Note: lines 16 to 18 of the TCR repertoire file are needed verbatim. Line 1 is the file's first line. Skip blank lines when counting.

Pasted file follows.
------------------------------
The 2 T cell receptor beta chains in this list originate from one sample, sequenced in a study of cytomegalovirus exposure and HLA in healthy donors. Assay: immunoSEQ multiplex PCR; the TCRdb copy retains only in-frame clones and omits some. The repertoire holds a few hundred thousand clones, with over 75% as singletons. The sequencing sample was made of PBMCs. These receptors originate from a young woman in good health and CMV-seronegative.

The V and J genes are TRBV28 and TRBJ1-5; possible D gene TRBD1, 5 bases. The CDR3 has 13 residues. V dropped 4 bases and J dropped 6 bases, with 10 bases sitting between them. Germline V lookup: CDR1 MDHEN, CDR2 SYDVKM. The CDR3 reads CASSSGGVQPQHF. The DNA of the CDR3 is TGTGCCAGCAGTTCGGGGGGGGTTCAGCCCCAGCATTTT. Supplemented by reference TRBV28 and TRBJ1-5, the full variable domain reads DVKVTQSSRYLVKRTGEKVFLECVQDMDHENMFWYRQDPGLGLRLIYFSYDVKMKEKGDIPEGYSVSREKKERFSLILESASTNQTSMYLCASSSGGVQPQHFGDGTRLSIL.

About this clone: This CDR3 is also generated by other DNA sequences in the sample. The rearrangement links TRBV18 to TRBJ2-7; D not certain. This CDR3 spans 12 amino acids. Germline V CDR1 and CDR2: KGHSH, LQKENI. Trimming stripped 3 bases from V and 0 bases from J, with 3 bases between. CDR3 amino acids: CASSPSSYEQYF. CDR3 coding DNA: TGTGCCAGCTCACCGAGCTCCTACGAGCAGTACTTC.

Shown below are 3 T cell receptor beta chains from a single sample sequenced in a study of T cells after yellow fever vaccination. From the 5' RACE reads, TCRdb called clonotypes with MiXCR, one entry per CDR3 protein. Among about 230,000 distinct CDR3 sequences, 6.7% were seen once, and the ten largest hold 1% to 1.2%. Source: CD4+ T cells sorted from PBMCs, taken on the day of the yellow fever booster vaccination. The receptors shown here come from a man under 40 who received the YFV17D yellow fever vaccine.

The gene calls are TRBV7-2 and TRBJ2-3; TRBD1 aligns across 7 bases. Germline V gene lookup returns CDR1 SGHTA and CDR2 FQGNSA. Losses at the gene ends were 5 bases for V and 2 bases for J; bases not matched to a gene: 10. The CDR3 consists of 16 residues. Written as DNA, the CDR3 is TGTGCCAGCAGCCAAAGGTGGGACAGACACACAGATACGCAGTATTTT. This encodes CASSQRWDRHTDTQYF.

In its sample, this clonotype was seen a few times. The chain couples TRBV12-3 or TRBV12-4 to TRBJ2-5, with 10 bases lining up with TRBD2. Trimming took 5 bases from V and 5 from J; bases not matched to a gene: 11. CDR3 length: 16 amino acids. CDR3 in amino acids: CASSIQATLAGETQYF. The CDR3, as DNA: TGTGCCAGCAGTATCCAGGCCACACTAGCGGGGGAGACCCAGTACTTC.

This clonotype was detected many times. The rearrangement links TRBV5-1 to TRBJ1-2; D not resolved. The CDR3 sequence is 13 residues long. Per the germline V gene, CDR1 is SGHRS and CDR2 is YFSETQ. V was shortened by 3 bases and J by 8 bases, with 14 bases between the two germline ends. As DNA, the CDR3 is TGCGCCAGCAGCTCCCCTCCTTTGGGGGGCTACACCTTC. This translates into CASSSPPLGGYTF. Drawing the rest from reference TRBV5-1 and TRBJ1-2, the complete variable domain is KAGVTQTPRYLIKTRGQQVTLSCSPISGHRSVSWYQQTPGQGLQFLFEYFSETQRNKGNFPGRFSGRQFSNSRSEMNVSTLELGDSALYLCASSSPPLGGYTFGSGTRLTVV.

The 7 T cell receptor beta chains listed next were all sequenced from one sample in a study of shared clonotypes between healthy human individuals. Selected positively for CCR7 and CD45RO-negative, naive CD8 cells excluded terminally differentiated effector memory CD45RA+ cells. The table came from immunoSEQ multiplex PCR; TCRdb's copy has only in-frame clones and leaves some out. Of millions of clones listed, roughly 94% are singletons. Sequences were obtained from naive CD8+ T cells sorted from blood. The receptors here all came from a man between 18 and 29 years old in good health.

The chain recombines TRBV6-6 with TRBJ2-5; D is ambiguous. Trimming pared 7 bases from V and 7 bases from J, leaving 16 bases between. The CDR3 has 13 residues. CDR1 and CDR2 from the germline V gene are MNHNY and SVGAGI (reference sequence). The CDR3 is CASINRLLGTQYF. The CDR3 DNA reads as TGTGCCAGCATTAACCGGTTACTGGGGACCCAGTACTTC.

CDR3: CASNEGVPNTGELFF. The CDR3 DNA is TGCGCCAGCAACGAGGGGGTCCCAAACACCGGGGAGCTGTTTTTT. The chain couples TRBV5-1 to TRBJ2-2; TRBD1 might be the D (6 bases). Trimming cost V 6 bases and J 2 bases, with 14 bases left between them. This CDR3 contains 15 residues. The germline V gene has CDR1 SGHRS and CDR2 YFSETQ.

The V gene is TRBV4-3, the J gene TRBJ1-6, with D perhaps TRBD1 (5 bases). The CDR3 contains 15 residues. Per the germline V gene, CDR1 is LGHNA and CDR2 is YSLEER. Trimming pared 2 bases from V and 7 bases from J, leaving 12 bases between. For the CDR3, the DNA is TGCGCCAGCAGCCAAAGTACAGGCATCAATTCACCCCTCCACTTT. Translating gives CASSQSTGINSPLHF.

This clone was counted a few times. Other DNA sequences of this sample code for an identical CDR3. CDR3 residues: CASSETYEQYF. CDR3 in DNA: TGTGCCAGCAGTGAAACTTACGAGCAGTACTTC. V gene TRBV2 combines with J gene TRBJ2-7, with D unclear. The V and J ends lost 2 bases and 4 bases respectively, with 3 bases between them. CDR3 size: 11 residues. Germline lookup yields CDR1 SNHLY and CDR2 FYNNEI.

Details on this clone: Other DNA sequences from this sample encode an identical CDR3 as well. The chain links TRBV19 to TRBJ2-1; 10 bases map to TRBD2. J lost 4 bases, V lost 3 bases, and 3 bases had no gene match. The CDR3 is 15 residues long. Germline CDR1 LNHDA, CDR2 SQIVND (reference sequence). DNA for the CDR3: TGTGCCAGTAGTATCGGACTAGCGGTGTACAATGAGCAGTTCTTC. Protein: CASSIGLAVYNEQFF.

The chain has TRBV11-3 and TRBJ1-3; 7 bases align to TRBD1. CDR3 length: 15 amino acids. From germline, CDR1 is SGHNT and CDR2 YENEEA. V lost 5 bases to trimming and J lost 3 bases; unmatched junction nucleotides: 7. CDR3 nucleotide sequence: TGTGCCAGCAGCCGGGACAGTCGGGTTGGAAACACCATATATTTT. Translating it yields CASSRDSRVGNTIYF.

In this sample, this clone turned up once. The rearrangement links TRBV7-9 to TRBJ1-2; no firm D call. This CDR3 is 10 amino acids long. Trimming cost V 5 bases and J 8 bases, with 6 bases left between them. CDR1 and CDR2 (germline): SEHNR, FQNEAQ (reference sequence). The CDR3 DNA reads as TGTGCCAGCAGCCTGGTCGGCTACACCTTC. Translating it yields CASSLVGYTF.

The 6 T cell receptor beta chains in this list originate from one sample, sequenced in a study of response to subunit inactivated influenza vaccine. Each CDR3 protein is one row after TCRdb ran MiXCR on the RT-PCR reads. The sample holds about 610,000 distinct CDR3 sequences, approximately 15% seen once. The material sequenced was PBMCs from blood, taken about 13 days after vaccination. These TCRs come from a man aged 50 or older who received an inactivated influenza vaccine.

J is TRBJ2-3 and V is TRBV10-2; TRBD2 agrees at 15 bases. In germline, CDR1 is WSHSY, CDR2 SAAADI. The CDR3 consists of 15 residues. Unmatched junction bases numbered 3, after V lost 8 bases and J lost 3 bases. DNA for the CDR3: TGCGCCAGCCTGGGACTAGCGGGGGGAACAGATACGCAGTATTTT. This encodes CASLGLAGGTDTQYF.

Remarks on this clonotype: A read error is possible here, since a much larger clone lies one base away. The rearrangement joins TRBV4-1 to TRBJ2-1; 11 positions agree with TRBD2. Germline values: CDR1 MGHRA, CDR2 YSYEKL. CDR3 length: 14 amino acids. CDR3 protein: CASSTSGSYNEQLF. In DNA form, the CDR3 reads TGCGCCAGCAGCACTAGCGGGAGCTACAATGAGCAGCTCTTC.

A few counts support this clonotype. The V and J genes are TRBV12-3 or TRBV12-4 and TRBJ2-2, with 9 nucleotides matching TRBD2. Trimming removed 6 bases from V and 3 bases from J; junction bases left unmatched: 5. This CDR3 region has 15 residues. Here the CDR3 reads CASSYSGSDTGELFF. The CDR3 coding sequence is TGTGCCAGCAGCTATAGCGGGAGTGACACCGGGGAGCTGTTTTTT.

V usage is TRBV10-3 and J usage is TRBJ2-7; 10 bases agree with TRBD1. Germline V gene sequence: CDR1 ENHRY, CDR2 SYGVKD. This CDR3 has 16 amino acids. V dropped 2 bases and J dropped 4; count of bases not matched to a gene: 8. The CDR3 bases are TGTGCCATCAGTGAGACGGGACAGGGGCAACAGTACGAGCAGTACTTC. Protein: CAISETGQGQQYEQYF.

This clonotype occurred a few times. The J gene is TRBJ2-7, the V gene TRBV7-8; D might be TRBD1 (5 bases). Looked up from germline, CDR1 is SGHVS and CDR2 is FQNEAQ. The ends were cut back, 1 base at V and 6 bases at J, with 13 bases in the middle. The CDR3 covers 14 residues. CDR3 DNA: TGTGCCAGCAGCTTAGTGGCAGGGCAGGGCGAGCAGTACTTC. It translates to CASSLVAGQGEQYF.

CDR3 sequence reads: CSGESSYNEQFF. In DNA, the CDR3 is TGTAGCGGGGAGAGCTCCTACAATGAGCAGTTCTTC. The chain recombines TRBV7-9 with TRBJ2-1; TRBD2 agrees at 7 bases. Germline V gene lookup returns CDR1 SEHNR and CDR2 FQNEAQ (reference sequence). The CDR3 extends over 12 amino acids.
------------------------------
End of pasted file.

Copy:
The 6 T cell receptor beta chains in this list originate from one sample, sequenced in a study of response to subunit inactivated influenza vaccine. Each CDR3 protein is one row after TCRdb ran MiXCR on the RT-PCR reads. The sample holds about 610,000 distinct CDR3 sequences, approximately 15% seen once. The material sequenced was PBMCs from blood, taken about 13 days after vaccination. These TCRs come from a man aged 50 or older who received an inactivated influenza vaccine.

J is TRBJ2-3 and V is TRBV10-2; TRBD2 agrees at 15 bases. In germline, CDR1 is WSHSY, CDR2 SAAADI. The CDR3 consists of 15 residues. Unmatched junction bases numbered 3, after V lost 8 bases and J lost 3 bases. DNA for the CDR3: TGCGCCAGCCTGGGACTAGCGGGGGGAACAGATACGCAGTATTTT. This encodes CASLGLAGGTDTQYF.

Remarks on this clonotype: A read error is possible here, since a much larger clone lies one base away. The rearrangement joins TRBV4-1 to TRBJ2-1; 11 positions agree with TRBD2. Germline values: CDR1 MGHRA, CDR2 YSYEKL. CDR3 length: 14 amino acids. CDR3 protein: CASSTSGSYNEQLF. In DNA form, the CDR3 reads TGCGCCAGCAGCACTAGCGGGAGCTACAATGAGCAGCTCTTC.